By Doug Farrar
September 20, 2013

The 3-0 Chiefs are vastly improves, but how far can they go with Alex Smith? (Hunter Martin/Getty Images) The 3-0 Chiefs are vastly improved, but how far can they go with Alex Smith? (Hunter Martin/Getty Images)

In our ceaseless chase to bring you the best NFL game preview content anywhere, Audibles is happy to talk with Greg Cosell of NFL Films, and the executive producer of ESPN's NFL Matchup, about football as much as possible. There are few people more qualified to do so -- Greg has been with NFL Films since 1979, and he and Steve Sabol invented advanced football analysis on television with the "Matchup" concept, which premiered in 1984. The most important part of his job is the insight he grabs from watching as much or more coach's tape than anyone not actually working for an NFL team. It's this insight we draw heavily upon for our weekly Friday podcasts, which preview the upcoming Sunday and Monday games and review the Thursday night contests.

We'll start with the Kansas City Chiefs' 26-16 Thursday night win over the Philadelphia Eagles, and proceed from there.

You can download the podcast here, or scroll down to play it. Also, we encourage you to subscribe to the Audibles Audio iTunes feed.

A few words of wisdom from Mr. Cosell:

On Alex Smith's limitations and his function in Kansas City's offense: "I think you only go so far with him. Clearly, he's not willing to pull the trigger [on throws] unless it's wide open. We don't know what he's told or how they want to play, but the defense is the strength of their team. So, they're perhaps going to play offense to that strength. But in today's NFL, the way points are scored, and with the emphasis on passing, I think it's hard to be a real contender that way. Can you win nine or 10 games? You can, and it's been done, but it's hard to play that way as your modus operandi week after week."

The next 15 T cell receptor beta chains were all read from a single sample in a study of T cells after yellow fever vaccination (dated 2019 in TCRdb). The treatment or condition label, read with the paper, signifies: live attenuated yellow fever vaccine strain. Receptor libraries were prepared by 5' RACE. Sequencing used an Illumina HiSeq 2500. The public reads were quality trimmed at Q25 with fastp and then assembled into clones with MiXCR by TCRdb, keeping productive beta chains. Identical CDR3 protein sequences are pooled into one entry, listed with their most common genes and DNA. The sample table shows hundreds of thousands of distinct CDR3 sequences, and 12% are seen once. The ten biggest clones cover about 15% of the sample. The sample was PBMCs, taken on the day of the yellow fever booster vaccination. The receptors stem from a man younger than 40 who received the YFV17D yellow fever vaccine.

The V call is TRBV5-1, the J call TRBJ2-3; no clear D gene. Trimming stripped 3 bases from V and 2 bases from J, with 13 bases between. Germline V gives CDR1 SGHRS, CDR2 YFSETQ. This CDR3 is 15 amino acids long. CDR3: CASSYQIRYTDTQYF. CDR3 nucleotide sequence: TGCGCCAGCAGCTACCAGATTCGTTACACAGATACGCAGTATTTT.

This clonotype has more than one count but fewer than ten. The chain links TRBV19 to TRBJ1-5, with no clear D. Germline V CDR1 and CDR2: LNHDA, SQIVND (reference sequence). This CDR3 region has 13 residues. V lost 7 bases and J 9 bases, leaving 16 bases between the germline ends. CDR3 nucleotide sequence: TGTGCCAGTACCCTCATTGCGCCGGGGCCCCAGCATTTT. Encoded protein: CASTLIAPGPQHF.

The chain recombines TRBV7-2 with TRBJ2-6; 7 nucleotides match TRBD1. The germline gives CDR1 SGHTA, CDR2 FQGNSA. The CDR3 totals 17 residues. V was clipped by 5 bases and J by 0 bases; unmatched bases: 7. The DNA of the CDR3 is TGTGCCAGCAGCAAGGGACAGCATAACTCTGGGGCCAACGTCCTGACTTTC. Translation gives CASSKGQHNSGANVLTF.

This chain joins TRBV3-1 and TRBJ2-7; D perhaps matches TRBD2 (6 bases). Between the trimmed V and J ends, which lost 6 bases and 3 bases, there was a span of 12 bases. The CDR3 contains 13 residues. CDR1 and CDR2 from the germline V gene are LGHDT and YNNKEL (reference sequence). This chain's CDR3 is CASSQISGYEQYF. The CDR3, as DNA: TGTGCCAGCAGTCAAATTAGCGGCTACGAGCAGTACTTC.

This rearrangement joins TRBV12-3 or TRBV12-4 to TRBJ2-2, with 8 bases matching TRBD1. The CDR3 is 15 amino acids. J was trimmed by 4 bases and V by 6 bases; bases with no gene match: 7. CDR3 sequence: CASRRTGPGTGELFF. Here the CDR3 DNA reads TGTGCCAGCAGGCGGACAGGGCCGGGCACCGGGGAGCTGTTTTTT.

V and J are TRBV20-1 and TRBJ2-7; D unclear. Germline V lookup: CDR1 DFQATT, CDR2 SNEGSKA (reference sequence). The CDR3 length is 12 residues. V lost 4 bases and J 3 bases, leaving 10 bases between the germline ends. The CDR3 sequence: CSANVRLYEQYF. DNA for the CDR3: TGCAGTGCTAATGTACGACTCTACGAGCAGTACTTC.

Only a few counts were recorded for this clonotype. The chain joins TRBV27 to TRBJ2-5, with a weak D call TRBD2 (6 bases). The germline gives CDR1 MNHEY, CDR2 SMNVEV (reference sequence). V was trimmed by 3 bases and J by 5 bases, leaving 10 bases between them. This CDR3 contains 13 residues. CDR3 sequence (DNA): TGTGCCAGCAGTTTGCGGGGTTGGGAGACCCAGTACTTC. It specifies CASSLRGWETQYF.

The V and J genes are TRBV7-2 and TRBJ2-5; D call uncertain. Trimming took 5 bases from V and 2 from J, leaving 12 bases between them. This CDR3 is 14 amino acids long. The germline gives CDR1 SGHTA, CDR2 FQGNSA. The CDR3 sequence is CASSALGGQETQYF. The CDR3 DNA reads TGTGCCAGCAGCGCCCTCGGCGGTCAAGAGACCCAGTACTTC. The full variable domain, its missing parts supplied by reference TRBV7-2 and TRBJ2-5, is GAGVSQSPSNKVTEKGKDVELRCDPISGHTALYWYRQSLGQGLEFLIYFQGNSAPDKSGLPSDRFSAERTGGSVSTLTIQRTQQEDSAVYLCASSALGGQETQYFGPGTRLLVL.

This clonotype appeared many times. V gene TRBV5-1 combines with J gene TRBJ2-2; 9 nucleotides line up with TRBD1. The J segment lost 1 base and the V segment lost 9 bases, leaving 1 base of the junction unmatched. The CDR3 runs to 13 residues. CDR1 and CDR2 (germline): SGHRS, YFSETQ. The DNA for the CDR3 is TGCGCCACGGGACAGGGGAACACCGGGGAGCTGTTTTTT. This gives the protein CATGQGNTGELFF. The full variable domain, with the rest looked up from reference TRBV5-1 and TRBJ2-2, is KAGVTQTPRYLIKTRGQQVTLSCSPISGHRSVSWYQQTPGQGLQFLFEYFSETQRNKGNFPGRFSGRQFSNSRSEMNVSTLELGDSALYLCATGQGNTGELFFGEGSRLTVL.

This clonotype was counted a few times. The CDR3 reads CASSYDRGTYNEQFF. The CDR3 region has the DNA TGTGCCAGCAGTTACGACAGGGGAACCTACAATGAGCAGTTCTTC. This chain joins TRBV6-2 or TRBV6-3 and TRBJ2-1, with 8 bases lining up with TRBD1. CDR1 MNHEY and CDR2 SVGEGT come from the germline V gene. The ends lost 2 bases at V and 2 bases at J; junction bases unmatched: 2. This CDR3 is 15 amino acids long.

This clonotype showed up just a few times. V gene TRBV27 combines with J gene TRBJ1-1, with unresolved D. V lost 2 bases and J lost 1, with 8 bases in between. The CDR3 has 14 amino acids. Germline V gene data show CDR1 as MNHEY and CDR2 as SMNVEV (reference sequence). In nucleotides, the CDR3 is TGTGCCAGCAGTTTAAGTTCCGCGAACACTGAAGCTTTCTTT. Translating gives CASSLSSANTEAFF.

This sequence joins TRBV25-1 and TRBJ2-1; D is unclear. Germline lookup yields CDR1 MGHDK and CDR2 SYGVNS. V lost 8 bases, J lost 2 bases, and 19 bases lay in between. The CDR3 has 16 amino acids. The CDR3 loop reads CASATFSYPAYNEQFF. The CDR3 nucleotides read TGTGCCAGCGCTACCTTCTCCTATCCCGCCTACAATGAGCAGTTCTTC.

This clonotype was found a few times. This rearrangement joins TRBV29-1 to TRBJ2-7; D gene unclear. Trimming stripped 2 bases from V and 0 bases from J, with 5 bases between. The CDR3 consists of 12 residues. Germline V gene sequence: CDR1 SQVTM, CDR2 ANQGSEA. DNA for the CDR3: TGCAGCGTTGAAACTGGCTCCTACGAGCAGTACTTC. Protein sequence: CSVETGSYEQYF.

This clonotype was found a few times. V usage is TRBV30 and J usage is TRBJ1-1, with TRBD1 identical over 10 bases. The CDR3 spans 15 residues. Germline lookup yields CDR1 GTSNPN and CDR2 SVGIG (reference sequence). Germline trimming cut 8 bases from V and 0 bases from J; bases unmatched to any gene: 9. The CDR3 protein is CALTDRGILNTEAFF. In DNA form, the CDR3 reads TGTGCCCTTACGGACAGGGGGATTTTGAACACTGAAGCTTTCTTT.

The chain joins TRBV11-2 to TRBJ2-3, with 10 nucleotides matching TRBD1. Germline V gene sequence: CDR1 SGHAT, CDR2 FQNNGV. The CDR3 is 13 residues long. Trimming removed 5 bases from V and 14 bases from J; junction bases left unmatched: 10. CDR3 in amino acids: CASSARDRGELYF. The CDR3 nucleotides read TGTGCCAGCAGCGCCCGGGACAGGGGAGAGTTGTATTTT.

On the thought process behind the Trent Richardson trade: "I think it speaks to [Cleveland's] world view of where they want to go. This is just my interpretation, but I think they know that Brandon Weeden is not the guy. They want to build up draft choices, and in today's NFL, a feature back -- even if he's special -- that's not how you compete for championships. Look at Minnesota. You could argue that Adrian Peterson had the single greatest year of any running back in NFL history in 2012, but what are we all talking about? 'Christian Ponder's got to play better.' So, I think they're taking that approach to its extreme, saying that the position is not as relevant anymore."

FARRAR: Richardson trade tells us what Browns think of their past, present and future

On Philip Rivers' performance against the Eagles last Sunday: "Rivers had one of the best performances I've seen on film in recent years. He controlled the game at the line of scrimmage, and threw the ball exceptionally well. It was a Peyton Manning game. We know, and I know you wrote about it because we talked about it a number of weeks ago, that Rivers has not played as well the last two years as he did the previous four or five years. We also know that there's a disconnect between perception and reality with Rivers. It's as if people want to think that Rivers has become Mark Sanchez, but he's still a very high-level NFL quarterback, with tremendous smarts and understanding. He knows everything that's going on, on the field. He just has certain limitations he can't go beyond, and he needs to manage those personally."

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